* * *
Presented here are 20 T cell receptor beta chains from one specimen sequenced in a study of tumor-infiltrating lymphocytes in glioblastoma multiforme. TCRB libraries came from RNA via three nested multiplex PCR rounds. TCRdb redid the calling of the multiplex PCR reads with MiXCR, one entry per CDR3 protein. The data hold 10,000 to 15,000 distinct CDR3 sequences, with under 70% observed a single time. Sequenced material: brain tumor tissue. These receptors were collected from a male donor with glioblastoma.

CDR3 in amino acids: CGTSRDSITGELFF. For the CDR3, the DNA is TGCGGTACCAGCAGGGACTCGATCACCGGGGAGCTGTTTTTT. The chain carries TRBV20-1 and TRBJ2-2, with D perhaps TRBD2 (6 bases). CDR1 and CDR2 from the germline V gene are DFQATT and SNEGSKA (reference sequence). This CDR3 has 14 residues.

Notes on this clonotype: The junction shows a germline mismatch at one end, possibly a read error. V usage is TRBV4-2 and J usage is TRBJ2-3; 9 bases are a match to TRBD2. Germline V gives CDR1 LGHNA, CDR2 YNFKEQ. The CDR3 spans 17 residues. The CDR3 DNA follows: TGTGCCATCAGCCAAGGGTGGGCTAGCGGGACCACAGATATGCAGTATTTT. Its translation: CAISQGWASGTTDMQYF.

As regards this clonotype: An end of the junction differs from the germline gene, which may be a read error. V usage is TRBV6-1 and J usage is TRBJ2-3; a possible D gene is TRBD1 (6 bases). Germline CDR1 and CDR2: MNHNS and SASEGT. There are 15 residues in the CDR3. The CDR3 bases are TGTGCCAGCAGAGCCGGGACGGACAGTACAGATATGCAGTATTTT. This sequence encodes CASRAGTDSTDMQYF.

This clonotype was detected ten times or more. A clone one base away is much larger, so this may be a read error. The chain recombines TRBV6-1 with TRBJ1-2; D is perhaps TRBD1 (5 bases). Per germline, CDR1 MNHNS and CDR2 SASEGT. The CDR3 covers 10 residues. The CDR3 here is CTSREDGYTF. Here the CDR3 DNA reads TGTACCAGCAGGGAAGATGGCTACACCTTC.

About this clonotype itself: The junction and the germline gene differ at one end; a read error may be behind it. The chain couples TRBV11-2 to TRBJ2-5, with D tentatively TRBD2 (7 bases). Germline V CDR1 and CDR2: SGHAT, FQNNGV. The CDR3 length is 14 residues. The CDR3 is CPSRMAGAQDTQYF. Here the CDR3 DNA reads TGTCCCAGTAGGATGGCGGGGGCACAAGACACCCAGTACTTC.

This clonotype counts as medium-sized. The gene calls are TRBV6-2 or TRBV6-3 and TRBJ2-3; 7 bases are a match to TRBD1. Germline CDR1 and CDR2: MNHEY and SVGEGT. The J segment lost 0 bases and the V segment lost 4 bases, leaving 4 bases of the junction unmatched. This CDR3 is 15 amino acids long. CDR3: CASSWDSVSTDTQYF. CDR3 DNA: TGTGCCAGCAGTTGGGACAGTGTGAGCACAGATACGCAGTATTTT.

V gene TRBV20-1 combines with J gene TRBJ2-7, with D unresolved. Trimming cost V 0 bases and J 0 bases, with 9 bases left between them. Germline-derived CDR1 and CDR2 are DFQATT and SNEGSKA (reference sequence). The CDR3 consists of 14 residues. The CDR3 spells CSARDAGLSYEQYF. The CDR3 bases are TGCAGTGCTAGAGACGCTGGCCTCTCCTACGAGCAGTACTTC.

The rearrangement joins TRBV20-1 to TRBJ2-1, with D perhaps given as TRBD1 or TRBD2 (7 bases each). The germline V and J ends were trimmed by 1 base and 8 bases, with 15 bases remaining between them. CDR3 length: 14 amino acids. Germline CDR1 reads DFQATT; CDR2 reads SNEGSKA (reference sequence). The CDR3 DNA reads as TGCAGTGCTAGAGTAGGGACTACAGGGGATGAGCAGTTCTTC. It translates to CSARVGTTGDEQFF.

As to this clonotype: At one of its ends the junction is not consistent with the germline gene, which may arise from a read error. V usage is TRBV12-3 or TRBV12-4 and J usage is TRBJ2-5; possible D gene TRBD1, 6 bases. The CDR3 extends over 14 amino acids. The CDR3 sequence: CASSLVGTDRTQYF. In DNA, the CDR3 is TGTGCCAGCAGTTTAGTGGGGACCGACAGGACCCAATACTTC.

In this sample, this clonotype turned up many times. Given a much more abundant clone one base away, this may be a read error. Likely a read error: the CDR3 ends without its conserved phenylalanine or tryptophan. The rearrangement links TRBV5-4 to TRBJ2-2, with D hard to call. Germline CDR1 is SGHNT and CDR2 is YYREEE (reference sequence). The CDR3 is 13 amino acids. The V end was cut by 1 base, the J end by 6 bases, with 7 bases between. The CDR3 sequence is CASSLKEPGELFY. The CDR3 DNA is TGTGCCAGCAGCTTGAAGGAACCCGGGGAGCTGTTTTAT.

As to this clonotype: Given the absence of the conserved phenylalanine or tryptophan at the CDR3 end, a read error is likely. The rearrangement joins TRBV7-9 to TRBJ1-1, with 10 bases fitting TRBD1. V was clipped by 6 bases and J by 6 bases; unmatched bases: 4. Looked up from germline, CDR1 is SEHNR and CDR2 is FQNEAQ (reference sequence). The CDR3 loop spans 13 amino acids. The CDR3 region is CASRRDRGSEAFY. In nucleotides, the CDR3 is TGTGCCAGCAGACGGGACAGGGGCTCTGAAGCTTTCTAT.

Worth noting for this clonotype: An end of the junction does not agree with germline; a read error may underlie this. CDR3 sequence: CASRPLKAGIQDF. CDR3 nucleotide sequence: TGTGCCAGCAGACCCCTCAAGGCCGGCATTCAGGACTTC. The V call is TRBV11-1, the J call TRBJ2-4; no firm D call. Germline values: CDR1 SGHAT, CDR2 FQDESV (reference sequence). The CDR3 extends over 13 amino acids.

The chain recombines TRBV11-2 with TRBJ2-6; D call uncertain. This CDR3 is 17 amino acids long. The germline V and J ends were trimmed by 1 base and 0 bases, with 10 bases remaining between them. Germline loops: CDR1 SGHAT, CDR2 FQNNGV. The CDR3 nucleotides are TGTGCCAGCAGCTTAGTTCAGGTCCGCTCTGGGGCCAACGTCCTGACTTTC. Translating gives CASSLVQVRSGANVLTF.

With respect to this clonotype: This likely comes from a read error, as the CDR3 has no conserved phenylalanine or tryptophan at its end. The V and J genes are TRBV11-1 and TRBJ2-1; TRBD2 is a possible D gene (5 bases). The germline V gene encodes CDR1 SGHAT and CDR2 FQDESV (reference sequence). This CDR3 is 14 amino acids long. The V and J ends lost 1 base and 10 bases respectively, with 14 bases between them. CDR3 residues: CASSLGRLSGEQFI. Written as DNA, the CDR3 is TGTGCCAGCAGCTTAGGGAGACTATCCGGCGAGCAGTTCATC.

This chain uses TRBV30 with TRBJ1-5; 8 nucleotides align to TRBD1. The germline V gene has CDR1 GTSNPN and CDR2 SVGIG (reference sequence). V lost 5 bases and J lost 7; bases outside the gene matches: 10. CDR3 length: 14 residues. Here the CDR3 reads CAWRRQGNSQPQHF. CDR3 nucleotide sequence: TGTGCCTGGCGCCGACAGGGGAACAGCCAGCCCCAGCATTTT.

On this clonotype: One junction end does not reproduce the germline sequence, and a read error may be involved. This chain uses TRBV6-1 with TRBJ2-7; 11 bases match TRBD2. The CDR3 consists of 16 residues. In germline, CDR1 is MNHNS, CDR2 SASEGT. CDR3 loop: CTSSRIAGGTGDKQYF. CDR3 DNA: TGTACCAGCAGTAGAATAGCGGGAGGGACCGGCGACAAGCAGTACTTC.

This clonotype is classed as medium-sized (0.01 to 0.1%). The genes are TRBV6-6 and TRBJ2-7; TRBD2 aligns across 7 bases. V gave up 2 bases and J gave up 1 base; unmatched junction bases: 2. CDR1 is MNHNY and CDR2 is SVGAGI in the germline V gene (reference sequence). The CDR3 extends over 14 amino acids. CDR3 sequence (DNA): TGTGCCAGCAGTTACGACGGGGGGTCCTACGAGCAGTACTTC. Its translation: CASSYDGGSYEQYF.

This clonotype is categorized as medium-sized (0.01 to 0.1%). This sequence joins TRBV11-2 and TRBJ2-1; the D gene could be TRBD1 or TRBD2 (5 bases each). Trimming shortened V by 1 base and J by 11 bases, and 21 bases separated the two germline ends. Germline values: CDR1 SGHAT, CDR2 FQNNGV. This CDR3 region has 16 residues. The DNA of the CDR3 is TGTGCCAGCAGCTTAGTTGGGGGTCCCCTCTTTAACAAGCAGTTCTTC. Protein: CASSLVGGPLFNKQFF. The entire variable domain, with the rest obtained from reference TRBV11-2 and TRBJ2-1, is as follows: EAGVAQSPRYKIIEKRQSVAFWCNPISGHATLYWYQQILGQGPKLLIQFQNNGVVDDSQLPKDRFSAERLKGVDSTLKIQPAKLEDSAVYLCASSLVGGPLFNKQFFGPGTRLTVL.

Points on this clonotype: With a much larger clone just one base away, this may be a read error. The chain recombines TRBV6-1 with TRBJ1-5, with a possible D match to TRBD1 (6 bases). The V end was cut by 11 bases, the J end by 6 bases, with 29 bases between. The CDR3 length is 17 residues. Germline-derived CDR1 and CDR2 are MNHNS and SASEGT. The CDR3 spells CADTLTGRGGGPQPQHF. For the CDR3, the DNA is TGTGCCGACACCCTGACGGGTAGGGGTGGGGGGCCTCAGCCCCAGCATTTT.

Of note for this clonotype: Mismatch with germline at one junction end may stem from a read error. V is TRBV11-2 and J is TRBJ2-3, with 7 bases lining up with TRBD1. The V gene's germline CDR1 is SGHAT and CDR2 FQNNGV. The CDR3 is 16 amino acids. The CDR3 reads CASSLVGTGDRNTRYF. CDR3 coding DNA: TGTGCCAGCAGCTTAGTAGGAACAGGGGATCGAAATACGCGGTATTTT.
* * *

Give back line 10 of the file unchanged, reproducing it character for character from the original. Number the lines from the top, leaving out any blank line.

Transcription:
As to this clonotype: At one of its ends the junction is not consistent with the germline gene, which may arise from a read error. V usage is TRBV12-3 or TRBV12-4 and J usage is TRBJ2-5; possible D gene TRBD1, 6 bases. The CDR3 extends over 14 amino acids. The CDR3 sequence: CASSLVGTDRTQYF. In DNA, the CDR3 is TGTGCCAGCAGTTTAGTGGGGACCGACAGGACCCAATACTTC.